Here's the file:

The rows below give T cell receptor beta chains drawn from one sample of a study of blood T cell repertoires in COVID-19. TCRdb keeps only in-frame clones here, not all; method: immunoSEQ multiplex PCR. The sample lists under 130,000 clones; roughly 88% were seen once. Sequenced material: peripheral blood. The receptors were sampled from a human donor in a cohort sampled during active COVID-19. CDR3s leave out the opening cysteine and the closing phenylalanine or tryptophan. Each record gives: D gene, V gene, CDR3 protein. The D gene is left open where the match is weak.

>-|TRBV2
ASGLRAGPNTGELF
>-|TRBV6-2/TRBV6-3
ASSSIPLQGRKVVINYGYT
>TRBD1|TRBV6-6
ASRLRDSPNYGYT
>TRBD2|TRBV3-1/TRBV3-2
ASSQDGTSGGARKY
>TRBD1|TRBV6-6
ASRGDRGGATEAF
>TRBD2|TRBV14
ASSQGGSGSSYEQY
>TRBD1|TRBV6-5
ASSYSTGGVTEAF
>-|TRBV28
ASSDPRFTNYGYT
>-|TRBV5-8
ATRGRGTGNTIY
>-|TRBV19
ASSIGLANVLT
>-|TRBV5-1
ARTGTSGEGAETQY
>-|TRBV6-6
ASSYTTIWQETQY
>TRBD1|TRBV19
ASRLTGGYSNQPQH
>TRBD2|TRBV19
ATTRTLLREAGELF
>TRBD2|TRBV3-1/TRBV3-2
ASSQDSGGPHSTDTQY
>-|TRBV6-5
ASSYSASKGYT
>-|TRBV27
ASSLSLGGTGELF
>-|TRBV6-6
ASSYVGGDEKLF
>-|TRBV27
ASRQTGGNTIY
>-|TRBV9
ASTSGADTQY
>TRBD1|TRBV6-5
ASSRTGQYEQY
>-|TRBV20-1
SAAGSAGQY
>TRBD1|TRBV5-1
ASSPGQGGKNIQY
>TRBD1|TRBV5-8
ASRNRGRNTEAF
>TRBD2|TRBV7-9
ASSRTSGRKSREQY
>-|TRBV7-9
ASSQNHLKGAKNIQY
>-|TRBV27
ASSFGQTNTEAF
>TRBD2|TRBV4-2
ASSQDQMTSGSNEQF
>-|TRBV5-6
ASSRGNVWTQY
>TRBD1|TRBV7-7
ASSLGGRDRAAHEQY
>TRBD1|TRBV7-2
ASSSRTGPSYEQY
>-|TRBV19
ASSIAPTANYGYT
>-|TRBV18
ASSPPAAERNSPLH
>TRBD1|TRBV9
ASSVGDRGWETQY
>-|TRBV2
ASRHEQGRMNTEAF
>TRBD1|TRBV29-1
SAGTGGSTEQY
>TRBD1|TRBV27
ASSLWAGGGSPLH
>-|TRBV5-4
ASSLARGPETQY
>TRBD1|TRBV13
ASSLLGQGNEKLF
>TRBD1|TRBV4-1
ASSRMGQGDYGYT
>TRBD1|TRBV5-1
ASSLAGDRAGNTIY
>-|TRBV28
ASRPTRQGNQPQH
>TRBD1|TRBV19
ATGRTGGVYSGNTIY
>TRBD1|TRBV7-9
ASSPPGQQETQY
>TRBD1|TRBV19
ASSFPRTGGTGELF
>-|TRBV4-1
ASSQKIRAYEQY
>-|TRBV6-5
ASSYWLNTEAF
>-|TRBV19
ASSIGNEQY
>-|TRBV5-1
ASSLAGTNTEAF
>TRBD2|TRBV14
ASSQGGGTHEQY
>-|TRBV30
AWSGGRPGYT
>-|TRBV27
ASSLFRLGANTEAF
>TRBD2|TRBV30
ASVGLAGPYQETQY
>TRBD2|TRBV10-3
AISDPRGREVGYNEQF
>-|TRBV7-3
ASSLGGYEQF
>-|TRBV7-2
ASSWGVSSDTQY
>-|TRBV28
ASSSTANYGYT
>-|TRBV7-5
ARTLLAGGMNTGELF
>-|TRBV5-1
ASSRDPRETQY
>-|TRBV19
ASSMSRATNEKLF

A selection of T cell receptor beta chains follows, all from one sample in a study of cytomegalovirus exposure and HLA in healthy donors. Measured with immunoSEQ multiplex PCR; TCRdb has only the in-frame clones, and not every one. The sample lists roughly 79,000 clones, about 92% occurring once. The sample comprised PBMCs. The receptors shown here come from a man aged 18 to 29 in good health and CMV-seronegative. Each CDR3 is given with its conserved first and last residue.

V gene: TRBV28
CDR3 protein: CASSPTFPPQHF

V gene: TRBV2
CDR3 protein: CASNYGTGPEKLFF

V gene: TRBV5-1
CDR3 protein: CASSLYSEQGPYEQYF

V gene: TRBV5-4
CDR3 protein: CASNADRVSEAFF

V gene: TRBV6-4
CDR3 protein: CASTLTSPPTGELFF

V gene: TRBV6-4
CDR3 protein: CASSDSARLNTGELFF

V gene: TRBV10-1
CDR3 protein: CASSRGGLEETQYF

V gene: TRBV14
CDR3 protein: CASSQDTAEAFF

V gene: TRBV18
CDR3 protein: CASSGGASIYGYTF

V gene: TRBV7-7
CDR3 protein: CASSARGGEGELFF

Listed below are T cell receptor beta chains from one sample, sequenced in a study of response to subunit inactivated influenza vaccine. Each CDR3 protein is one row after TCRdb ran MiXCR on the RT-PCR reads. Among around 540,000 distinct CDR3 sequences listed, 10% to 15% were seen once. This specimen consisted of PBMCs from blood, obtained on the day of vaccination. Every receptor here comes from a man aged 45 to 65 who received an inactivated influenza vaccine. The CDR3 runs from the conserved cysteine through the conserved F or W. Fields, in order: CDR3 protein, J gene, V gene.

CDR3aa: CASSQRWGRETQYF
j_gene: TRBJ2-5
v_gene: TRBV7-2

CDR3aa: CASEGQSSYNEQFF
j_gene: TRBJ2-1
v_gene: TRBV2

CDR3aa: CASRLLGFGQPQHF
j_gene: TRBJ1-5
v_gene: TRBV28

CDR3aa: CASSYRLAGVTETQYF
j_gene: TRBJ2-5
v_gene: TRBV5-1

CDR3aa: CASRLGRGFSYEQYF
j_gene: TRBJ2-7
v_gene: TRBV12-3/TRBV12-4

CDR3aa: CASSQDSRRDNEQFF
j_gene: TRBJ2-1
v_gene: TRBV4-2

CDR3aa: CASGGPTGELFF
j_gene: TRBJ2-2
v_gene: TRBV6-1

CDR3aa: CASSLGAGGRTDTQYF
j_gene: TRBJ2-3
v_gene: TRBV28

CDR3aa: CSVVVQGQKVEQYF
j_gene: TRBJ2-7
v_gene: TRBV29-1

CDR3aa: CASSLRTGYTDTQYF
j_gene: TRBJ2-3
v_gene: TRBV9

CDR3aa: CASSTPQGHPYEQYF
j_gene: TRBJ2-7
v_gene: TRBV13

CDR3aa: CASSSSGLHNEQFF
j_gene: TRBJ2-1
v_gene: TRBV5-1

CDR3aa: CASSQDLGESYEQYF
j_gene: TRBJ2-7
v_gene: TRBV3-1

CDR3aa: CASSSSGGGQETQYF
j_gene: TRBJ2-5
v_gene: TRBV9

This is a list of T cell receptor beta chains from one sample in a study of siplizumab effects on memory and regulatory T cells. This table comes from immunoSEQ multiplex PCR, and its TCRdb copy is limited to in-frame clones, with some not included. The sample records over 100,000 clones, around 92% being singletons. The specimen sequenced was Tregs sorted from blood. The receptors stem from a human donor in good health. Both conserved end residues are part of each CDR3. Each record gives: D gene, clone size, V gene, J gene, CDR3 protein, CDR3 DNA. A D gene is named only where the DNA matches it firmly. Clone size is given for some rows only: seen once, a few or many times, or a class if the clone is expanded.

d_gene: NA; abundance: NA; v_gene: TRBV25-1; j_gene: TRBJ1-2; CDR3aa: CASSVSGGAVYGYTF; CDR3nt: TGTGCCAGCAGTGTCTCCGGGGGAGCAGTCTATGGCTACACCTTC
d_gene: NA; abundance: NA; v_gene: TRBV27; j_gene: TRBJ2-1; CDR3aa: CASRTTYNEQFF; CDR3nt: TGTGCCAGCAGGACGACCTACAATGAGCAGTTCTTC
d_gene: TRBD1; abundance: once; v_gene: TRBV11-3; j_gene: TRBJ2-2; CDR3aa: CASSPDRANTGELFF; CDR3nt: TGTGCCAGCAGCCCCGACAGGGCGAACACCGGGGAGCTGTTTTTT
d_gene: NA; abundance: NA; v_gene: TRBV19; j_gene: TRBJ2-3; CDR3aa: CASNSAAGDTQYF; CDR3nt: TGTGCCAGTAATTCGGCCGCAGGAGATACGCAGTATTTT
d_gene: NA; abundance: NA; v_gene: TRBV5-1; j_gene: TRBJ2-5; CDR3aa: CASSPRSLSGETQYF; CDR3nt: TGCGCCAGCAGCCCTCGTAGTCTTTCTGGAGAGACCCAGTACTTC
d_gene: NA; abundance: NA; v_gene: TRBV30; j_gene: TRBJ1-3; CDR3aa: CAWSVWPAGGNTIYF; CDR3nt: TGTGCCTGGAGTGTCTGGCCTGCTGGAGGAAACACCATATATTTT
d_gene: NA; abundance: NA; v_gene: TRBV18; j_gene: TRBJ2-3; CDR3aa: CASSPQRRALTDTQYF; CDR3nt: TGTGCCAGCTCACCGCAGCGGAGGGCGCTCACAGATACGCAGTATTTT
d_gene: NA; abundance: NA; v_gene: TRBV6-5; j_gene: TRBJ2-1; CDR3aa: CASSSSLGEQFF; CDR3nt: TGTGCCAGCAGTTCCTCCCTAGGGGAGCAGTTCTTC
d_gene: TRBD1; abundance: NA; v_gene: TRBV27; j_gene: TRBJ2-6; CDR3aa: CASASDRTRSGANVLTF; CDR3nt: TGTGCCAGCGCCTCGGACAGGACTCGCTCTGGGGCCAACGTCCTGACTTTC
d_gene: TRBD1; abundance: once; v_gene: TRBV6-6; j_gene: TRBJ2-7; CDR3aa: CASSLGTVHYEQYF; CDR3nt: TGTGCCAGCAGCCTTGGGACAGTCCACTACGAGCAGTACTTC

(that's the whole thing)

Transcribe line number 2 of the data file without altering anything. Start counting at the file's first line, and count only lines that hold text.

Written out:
>-|TRBV2